Parallel Execution Plan¶
For all PyOP2 backends with the exception of sequential, a parallel execution
plan is computed for each
par_loop(). It contains information
guiding the code generator on how to partition, stage and colour the data for
efficient parallel processing.
The iteration set is split into a number of equally sized and contiguous mini-partitions such that the working set of each mini-partition fits into shared memory or last level cache. This is unrelated to the partitioning required for MPI as described in MPI.
Local Renumbering and Staging¶
While a mini-partition is a contiguous chunk of the iteration set, the
indirectly accessed data it references is not necessarily contiguous. For each
mini-partition and unique
Map pair, a
mapping from local indices within the partition to global indices is
constructed as the sorted array of unique
Map indices accessed
by this partition. At the same time, a global-to-local mapping is constructed
as its inverse.
Data for indirectly accessed
Dat arguments is staged in shared
device memory as described in PyOP2 Backends. For each partition, the
local-to-global mapping indicates where data to be staged in is read from and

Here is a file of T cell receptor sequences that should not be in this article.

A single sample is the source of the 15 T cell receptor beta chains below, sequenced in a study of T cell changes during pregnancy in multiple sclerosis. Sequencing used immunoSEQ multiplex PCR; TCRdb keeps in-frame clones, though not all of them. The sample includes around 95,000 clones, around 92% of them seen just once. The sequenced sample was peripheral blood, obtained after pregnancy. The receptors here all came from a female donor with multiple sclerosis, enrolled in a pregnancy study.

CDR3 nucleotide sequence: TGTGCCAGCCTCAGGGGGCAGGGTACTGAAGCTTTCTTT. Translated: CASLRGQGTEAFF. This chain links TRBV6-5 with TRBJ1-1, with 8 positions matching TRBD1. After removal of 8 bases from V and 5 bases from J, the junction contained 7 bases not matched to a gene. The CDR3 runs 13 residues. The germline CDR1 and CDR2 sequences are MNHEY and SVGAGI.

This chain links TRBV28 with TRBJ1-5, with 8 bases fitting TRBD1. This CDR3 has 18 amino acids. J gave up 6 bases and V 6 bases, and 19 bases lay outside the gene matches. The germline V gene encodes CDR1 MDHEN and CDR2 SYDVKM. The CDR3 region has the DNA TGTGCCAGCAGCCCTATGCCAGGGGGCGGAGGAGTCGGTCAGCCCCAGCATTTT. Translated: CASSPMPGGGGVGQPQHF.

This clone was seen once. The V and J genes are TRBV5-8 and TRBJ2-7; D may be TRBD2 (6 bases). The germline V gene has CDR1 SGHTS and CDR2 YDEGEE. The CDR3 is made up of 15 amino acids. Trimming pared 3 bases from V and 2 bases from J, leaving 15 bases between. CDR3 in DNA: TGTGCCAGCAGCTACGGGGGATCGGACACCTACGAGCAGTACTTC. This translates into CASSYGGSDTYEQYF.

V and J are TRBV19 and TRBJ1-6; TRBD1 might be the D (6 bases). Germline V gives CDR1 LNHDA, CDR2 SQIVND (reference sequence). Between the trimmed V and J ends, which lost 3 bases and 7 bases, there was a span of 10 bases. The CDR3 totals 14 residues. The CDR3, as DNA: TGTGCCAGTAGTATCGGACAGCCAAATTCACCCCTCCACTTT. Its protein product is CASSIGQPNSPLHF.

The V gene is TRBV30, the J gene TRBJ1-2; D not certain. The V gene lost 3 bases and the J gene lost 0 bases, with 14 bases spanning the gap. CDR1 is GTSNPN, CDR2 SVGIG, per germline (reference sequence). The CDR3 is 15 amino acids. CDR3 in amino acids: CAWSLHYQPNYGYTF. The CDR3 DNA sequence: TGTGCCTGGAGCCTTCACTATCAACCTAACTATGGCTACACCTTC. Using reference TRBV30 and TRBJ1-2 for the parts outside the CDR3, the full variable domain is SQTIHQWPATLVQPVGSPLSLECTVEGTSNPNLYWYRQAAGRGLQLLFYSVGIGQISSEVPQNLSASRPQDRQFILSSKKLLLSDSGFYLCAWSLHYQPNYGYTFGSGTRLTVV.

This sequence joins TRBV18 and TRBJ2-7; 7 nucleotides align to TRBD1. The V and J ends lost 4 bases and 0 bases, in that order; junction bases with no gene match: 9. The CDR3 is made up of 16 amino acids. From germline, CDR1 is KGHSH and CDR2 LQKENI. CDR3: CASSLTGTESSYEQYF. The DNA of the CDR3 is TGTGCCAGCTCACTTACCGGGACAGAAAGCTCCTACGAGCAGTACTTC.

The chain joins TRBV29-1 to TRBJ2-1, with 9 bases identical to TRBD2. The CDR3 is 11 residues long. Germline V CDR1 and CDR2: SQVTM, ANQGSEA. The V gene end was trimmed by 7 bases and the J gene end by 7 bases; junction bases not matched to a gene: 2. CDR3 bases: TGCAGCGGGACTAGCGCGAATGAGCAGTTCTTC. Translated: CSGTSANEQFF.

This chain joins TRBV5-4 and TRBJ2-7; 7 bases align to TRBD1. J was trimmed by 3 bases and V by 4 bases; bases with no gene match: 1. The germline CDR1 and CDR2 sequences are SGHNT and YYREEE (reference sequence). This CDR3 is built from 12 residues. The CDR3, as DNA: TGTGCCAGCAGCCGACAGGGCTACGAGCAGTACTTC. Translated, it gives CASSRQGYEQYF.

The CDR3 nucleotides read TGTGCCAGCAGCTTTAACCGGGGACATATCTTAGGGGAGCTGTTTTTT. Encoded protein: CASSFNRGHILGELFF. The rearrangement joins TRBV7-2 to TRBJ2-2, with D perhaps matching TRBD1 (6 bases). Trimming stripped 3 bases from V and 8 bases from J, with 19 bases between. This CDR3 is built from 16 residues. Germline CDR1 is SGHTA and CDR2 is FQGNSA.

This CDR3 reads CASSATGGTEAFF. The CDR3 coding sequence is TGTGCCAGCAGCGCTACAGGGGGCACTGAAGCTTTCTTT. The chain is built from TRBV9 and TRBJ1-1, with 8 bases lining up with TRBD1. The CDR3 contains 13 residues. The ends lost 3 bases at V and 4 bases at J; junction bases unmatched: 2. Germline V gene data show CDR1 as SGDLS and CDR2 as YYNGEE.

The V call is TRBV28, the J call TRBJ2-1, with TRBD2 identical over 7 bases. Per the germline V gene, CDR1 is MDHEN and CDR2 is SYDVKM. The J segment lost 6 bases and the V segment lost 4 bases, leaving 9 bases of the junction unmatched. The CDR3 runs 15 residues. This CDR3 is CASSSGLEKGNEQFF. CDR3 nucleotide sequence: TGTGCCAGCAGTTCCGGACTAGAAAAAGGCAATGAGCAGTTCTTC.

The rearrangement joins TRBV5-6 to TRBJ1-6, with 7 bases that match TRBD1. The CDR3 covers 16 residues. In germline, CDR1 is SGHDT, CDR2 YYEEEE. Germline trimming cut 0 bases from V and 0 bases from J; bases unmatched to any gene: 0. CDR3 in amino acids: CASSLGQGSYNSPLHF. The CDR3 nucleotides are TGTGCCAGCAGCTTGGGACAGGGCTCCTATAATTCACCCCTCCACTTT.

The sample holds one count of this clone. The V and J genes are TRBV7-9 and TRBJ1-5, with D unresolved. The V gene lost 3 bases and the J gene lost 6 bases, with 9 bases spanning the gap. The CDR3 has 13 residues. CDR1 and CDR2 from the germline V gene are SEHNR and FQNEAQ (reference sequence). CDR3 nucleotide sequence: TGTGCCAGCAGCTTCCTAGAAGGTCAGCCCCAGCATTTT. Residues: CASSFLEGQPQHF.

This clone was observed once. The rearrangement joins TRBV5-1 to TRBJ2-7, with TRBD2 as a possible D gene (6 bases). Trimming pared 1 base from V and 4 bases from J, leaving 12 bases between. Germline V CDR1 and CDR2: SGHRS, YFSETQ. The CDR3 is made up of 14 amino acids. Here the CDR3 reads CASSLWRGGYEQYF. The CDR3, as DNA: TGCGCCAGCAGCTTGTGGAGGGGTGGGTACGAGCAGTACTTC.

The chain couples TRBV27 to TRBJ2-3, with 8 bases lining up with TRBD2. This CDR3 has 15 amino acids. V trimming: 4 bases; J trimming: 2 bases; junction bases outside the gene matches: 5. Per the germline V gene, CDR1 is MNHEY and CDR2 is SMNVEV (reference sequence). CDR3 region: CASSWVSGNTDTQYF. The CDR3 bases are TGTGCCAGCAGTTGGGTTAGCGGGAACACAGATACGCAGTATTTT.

the global-to-local mapping gives the location in shared memory data has been
staged at. The amount of shared memory required is computed from the size of
the local-to-global mapping.
A two-level colouring is used to avoid race conditions. Partitions are
coloured such that partitions of the same colour can be executed concurrently
and threads executing on a partition in parallel are coloured such that no two
threads indirectly reference the same data. Only
arguments performing an indirect reduction or assembling a matrix require
colouring. Matrices are coloured per row.
For each element of a
Set indirectly accessed in a
par_loop(), a bit vector is used to record which colours
indirectly reference it. To colour each thread within a partition, the
algorithm proceeds as follows:
Loop over all indirectly accessed arguments and collect the colours of all
Setelements referenced by the current thread in a bit mask.
Choose the next available colour as the colour of the current thread.
Loop over all
Setelements indirectly accessed by the current thread again and set the new colour in their colour mask.
Since the bit mask is a 32-bit integer, up to 32 colours can be processed in a single pass, which is sufficient for most applications. If not all threads can be coloured with 32 distinct colours, the mask is reset and another pass is made, where each newly allocated colour is offset by 32. Should another pass be required, the offset is increased to 64 and so on until all threads are coloured.
The colouring of mini-partitions is done in the same way, except that all
Set elements indirectly accessed by the entire partition are
referenced, not only those accessed by a single thread.